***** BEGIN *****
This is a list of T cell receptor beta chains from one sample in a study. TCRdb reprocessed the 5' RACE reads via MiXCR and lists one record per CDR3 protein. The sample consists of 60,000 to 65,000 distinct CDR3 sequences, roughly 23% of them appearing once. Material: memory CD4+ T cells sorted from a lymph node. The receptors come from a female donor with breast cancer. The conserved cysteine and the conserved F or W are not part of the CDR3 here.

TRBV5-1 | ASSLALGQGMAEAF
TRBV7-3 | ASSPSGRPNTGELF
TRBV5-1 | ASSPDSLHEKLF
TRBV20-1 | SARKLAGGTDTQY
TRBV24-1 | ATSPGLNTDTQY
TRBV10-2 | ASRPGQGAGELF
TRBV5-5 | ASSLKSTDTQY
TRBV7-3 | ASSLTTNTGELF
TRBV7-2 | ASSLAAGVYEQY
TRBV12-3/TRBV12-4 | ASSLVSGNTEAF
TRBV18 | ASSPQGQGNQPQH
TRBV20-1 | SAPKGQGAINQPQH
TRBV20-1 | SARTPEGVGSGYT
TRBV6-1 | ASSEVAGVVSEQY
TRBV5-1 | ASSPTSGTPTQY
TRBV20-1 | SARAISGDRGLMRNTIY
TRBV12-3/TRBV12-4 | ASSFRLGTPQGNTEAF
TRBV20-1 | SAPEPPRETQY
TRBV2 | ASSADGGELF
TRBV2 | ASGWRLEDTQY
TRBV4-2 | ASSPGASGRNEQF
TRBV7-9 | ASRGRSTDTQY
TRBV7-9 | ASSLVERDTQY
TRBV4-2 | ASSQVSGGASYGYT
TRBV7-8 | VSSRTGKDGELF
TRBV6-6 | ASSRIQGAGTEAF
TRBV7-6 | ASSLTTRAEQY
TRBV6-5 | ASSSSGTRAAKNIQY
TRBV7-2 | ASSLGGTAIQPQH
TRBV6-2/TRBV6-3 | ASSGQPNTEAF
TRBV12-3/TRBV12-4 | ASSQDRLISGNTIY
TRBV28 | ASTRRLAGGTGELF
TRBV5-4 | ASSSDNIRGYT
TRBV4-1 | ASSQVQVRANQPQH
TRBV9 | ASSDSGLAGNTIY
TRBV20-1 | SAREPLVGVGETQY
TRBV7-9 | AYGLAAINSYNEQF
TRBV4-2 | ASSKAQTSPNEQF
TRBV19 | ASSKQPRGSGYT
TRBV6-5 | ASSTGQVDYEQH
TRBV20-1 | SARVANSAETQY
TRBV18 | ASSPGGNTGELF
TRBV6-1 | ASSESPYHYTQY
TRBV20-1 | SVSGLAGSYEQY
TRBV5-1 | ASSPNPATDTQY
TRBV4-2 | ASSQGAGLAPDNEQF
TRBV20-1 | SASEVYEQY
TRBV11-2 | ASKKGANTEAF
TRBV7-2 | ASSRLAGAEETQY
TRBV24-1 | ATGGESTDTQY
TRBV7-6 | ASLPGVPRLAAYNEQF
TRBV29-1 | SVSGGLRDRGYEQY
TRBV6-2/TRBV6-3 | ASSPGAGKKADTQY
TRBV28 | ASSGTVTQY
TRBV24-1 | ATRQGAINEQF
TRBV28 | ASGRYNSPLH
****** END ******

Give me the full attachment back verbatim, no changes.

This is a list of T cell receptor beta chains from one sample in a study. TCRdb reprocessed the 5' RACE reads via MiXCR and lists one record per CDR3 protein. The sample consists of 60,000 to 65,000 distinct CDR3 sequences, roughly 23% of them appearing once. Material: memory CD4+ T cells sorted from a lymph node. The receptors come from a female donor with breast cancer. The conserved cysteine and the conserved F or W are not part of the CDR3 here.

TRBV5-1 | ASSLALGQGMAEAF
TRBV7-3 | ASSPSGRPNTGELF
TRBV5-1 | ASSPDSLHEKLF
TRBV20-1 | SARKLAGGTDTQY
TRBV24-1 | ATSPGLNTDTQY
TRBV10-2 | ASRPGQGAGELF
TRBV5-5 | ASSLKSTDTQY
TRBV7-3 | ASSLTTNTGELF
TRBV7-2 | ASSLAAGVYEQY
TRBV12-3/TRBV12-4 | ASSLVSGNTEAF
TRBV18 | ASSPQGQGNQPQH
TRBV20-1 | SAPKGQGAINQPQH
TRBV20-1 | SARTPEGVGSGYT
TRBV6-1 | ASSEVAGVVSEQY
TRBV5-1 | ASSPTSGTPTQY
TRBV20-1 | SARAISGDRGLMRNTIY
TRBV12-3/TRBV12-4 | ASSFRLGTPQGNTEAF
TRBV20-1 | SAPEPPRETQY
TRBV2 | ASSADGGELF
TRBV2 | ASGWRLEDTQY
TRBV4-2 | ASSPGASGRNEQF
TRBV7-9 | ASRGRSTDTQY
TRBV7-9 | ASSLVERDTQY
TRBV4-2 | ASSQVSGGASYGYT
TRBV7-8 | VSSRTGKDGELF
TRBV6-6 | ASSRIQGAGTEAF
TRBV7-6 | ASSLTTRAEQY
TRBV6-5 | ASSSSGTRAAKNIQY
TRBV7-2 | ASSLGGTAIQPQH
TRBV6-2/TRBV6-3 | ASSGQPNTEAF
TRBV12-3/TRBV12-4 | ASSQDRLISGNTIY
TRBV28 | ASTRRLAGGTGELF
TRBV5-4 | ASSSDNIRGYT
TRBV4-1 | ASSQVQVRANQPQH
TRBV9 | ASSDSGLAGNTIY
TRBV20-1 | SAREPLVGVGETQY
TRBV7-9 | AYGLAAINSYNEQF
TRBV4-2 | ASSKAQTSPNEQF
TRBV19 | ASSKQPRGSGYT
TRBV6-5 | ASSTGQVDYEQH
TRBV20-1 | SARVANSAETQY
TRBV18 | ASSPGGNTGELF
TRBV6-1 | ASSESPYHYTQY
TRBV20-1 | SVSGLAGSYEQY
TRBV5-1 | ASSPNPATDTQY
TRBV4-2 | ASSQGAGLAPDNEQF
TRBV20-1 | SASEVYEQY
TRBV11-2 | ASKKGANTEAF
TRBV7-2 | ASSRLAGAEETQY
TRBV24-1 | ATGGESTDTQY
TRBV7-6 | ASLPGVPRLAAYNEQF
TRBV29-1 | SVSGGLRDRGYEQY
TRBV6-2/TRBV6-3 | ASSPGAGKKADTQY
TRBV28 | ASSGTVTQY
TRBV24-1 | ATRQGAINEQF
TRBV28 | ASGRYNSPLH